Molecular Evolution of Rickettsia Surface Antigens: Evidence of Positive Selection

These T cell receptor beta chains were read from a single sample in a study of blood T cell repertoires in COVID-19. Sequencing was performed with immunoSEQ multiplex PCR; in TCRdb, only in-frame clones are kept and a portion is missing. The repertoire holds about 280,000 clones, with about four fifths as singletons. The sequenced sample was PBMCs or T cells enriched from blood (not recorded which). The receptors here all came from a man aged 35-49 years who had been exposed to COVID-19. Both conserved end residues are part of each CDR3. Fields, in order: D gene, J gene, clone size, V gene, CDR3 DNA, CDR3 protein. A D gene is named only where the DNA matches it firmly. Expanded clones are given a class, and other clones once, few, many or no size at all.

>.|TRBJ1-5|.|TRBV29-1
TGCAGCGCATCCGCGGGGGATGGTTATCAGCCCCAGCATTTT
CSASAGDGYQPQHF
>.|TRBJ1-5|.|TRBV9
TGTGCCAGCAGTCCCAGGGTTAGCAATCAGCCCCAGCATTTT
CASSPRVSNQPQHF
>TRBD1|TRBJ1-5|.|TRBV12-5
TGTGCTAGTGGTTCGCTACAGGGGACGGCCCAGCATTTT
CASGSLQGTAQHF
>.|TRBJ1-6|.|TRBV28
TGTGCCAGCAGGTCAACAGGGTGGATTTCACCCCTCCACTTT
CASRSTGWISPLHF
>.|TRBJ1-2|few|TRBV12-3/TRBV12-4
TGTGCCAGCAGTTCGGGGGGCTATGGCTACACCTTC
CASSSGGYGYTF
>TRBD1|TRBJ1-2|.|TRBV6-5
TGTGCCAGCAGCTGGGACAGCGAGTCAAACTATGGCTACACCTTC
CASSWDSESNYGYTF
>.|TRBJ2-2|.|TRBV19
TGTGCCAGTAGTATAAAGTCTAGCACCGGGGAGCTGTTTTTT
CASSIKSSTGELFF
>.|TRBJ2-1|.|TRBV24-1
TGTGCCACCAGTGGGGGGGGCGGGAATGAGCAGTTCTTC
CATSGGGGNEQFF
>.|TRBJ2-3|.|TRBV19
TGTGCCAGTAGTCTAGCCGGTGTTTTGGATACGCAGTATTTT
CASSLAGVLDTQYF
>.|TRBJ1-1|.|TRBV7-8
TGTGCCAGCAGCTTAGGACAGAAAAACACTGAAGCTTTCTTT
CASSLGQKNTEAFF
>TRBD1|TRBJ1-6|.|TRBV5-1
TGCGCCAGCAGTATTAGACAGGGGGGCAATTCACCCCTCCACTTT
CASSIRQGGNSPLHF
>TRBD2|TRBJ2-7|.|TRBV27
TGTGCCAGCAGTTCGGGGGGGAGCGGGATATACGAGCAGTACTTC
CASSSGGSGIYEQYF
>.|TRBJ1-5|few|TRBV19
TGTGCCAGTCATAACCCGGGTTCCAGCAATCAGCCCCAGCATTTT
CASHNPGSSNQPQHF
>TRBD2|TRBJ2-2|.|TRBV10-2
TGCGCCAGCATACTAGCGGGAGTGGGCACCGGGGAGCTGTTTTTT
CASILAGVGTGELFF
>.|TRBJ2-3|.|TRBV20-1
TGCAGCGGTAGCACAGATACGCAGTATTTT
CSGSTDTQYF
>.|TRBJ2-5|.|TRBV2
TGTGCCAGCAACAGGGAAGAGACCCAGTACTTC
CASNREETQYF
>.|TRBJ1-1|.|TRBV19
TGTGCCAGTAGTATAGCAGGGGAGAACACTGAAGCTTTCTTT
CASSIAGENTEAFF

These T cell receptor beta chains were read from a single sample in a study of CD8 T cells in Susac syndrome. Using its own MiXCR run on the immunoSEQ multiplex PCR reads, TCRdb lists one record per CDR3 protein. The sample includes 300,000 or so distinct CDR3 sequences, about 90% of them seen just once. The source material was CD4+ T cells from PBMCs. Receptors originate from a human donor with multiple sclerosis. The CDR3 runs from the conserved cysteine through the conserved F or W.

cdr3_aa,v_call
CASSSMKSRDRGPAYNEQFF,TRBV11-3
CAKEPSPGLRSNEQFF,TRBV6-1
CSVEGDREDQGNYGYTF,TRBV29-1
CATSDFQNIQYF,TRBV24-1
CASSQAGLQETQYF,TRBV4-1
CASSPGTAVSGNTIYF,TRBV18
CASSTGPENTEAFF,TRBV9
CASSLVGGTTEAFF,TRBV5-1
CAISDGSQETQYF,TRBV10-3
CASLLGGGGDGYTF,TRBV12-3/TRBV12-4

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The Rickettsia genus is a group of obligate intracellular parasitic α-proteobacteria that includes human pathogens responsible for the typhus disease and various types of spotted fevers. rOmpA and rOmpB are two members of the “surface cell antigen” (Sca) autotransporter (AT) protein family that may play key roles in the adhesion of the Rickettsia cells to the host tissue. These molecules are likely determinants for the pathogenicity of the Rickettsia and represent good candidates for vaccine development. We identified the 17 members of this family of outer-membrane proteins in nine fully sequenced Rickettsia genomes. The typical architecture of the Sca proteins is composed of an N-terminal signal peptide and a C-terminal AT domain that promote the export of the central passenger domain to the outside of the bacteria. A characteristic of this family is the frequent degradation of the genes, which results in different subsets of the sca genes being expressed among Rickettsia species. Here, we present a detailed analysis of their phylogenetic relationships and evolution. We provide strong evidence that rOmpA and rOmpB as well as three other members of the Sca protein family—Sca1, Sca2, and Sca4—have evolved under positive selection. The exclusive distribution of the predicted positively selected sites within the passenger domains of these proteins argues that these regions are involved in the interaction with the host and may be locked in “arms race” coevolutionary conflicts.

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